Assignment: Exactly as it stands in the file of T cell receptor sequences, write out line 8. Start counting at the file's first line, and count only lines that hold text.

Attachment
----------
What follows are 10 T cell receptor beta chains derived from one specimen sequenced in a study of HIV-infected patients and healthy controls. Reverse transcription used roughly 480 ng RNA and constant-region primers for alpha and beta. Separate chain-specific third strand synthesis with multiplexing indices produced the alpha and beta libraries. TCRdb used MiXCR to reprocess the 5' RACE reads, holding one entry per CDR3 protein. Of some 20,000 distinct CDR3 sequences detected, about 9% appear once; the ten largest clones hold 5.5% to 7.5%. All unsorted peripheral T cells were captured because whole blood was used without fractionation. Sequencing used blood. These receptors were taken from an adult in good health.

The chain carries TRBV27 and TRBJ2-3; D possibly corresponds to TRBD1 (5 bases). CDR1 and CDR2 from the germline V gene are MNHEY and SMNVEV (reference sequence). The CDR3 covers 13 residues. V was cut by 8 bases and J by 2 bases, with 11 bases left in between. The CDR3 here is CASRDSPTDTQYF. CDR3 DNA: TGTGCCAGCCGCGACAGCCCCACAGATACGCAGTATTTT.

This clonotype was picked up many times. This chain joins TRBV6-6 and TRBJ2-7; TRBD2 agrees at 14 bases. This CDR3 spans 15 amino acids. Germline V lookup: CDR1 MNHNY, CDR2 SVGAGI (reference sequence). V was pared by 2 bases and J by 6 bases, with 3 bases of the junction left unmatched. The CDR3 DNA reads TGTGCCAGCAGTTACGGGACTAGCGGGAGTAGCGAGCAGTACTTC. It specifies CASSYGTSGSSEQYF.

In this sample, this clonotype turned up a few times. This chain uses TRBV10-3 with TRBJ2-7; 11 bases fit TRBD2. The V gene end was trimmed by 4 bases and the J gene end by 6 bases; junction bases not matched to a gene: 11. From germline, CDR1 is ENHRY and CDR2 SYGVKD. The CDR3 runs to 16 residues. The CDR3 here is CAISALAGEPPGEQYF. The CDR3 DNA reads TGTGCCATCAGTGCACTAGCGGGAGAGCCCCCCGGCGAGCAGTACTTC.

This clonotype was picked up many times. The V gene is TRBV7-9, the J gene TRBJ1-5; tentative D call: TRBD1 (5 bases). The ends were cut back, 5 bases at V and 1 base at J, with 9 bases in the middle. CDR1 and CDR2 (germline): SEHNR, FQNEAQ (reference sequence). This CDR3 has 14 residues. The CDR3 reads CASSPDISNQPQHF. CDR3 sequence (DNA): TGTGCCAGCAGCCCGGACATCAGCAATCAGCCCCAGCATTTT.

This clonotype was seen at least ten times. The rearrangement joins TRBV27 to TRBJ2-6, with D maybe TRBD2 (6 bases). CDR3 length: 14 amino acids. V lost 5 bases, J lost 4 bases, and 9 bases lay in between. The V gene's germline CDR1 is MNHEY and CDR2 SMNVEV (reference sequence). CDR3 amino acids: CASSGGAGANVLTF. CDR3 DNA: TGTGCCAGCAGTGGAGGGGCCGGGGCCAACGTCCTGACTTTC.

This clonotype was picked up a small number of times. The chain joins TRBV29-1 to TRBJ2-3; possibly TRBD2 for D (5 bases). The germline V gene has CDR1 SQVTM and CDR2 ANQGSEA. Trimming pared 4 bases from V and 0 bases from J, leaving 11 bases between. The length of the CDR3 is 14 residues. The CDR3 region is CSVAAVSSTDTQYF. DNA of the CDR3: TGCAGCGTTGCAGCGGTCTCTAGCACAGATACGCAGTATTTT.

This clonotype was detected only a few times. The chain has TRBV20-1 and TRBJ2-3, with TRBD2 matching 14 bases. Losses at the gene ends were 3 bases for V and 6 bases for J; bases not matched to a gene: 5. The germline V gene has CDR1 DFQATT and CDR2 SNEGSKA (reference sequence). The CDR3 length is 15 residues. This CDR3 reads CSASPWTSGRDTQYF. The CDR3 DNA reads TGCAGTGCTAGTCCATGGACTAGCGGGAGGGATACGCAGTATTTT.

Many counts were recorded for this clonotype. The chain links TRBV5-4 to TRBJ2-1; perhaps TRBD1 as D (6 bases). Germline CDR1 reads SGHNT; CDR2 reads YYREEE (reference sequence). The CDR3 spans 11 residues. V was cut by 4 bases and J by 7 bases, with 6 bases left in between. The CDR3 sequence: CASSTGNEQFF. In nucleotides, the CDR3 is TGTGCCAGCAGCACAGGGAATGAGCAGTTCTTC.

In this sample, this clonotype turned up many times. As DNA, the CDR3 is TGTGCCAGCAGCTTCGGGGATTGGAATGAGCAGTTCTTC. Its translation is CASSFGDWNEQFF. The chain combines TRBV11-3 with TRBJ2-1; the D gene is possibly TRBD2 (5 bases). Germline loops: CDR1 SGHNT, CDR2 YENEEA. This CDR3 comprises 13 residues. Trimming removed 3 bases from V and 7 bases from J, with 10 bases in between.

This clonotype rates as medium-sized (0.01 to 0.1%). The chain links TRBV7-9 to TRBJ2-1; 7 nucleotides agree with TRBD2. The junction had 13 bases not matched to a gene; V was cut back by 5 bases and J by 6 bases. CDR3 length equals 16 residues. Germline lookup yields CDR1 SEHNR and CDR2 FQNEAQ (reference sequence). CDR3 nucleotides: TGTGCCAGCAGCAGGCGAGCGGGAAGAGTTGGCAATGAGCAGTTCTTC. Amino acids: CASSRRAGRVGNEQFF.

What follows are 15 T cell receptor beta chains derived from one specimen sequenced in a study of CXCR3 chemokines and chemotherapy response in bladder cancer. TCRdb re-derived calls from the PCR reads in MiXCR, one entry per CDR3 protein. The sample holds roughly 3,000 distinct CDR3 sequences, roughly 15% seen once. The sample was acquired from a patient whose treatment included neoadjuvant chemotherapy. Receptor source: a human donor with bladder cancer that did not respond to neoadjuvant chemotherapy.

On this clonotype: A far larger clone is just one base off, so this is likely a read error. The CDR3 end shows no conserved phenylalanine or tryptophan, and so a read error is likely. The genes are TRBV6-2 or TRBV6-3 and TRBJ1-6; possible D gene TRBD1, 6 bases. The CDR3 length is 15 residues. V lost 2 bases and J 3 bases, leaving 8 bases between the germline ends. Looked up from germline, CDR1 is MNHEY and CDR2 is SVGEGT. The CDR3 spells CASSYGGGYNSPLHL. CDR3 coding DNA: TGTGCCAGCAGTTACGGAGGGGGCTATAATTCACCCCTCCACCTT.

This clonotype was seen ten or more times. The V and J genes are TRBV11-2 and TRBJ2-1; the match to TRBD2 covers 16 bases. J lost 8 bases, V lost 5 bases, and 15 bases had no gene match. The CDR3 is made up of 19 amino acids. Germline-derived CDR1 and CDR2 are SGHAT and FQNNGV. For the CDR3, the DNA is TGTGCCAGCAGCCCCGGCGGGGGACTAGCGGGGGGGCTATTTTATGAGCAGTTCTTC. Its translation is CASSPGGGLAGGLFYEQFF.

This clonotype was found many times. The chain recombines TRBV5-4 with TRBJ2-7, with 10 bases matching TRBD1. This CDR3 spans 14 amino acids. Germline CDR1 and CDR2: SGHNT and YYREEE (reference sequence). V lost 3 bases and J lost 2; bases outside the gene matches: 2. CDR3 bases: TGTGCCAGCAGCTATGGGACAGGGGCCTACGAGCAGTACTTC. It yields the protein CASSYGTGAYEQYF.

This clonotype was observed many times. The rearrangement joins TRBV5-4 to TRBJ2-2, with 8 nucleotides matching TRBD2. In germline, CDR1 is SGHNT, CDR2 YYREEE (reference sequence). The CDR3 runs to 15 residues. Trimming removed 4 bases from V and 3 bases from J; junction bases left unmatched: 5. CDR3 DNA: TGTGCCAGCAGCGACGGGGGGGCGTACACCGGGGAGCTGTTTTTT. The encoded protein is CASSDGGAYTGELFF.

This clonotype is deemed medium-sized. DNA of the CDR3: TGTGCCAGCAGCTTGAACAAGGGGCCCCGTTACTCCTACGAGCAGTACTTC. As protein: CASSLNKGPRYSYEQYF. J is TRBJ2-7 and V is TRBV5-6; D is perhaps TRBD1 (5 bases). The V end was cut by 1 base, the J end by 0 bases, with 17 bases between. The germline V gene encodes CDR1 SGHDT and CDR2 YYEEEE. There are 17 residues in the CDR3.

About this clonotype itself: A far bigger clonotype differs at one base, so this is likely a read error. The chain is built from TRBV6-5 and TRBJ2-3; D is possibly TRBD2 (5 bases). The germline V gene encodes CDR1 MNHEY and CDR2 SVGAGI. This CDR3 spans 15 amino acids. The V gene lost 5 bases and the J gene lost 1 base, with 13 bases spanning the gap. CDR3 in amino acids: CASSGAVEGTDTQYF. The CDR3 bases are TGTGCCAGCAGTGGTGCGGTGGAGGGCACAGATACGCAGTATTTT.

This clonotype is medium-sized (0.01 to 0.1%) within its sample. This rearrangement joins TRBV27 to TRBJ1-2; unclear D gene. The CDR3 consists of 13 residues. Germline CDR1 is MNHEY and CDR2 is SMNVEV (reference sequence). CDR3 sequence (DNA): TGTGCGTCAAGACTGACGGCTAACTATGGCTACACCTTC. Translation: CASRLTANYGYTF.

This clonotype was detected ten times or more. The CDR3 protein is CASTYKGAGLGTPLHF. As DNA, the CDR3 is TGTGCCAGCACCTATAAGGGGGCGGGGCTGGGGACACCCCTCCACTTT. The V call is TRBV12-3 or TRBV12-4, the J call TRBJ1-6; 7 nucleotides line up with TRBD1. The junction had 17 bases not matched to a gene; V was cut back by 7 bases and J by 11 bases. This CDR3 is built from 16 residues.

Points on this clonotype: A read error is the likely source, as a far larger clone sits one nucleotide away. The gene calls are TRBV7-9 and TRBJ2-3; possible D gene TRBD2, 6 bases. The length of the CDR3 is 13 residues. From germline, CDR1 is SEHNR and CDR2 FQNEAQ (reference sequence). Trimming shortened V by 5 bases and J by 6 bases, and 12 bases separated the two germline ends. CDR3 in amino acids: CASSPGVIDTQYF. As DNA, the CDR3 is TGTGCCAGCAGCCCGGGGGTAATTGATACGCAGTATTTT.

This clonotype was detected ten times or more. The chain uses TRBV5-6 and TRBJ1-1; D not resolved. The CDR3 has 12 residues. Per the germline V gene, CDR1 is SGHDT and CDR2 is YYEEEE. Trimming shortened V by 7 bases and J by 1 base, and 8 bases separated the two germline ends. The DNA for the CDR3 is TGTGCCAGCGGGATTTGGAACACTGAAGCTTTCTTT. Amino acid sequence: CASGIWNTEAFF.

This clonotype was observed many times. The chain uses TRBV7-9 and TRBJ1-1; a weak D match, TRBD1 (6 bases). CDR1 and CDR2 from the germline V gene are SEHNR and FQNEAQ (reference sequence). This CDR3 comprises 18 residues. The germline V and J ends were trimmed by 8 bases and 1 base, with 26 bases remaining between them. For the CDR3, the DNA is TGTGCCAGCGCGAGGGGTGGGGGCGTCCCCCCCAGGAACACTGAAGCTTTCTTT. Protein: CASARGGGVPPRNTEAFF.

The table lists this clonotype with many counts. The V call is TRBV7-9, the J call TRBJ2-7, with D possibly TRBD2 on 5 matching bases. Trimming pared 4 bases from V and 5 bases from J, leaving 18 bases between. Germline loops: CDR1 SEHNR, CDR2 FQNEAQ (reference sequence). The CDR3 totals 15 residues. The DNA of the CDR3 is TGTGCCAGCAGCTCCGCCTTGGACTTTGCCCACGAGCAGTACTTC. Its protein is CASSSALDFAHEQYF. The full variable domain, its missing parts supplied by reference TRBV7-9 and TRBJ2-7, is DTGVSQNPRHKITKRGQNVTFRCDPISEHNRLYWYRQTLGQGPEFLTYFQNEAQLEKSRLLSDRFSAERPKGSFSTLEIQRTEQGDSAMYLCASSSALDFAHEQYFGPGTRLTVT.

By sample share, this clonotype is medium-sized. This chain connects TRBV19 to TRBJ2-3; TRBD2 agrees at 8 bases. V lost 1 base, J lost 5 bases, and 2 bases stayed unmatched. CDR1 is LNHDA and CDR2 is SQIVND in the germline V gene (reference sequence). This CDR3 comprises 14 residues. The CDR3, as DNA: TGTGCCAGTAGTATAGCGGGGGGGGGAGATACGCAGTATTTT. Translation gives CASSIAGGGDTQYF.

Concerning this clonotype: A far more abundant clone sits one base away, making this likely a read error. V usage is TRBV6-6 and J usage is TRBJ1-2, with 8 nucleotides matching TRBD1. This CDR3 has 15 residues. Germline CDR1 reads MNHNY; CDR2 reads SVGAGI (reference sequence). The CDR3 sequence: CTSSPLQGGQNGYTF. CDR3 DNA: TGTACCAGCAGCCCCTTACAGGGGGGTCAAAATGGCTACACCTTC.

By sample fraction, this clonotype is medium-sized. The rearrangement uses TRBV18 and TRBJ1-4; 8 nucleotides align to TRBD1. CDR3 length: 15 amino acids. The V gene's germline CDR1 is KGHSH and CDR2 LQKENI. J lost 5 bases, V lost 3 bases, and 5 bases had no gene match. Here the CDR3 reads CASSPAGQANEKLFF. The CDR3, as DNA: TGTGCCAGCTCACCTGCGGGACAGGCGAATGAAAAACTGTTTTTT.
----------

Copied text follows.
This clonotype was detected only a few times. The chain has TRBV20-1 and TRBJ2-3, with TRBD2 matching 14 bases. Losses at the gene ends were 3 bases for V and 6 bases for J; bases not matched to a gene: 5. The germline V gene has CDR1 DFQATT and CDR2 SNEGSKA (reference sequence). The CDR3 length is 15 residues. This CDR3 reads CSASPWTSGRDTQYF. The CDR3 DNA reads TGCAGTGCTAGTCCATGGACTAGCGGGAGGGATACGCAGTATTTT.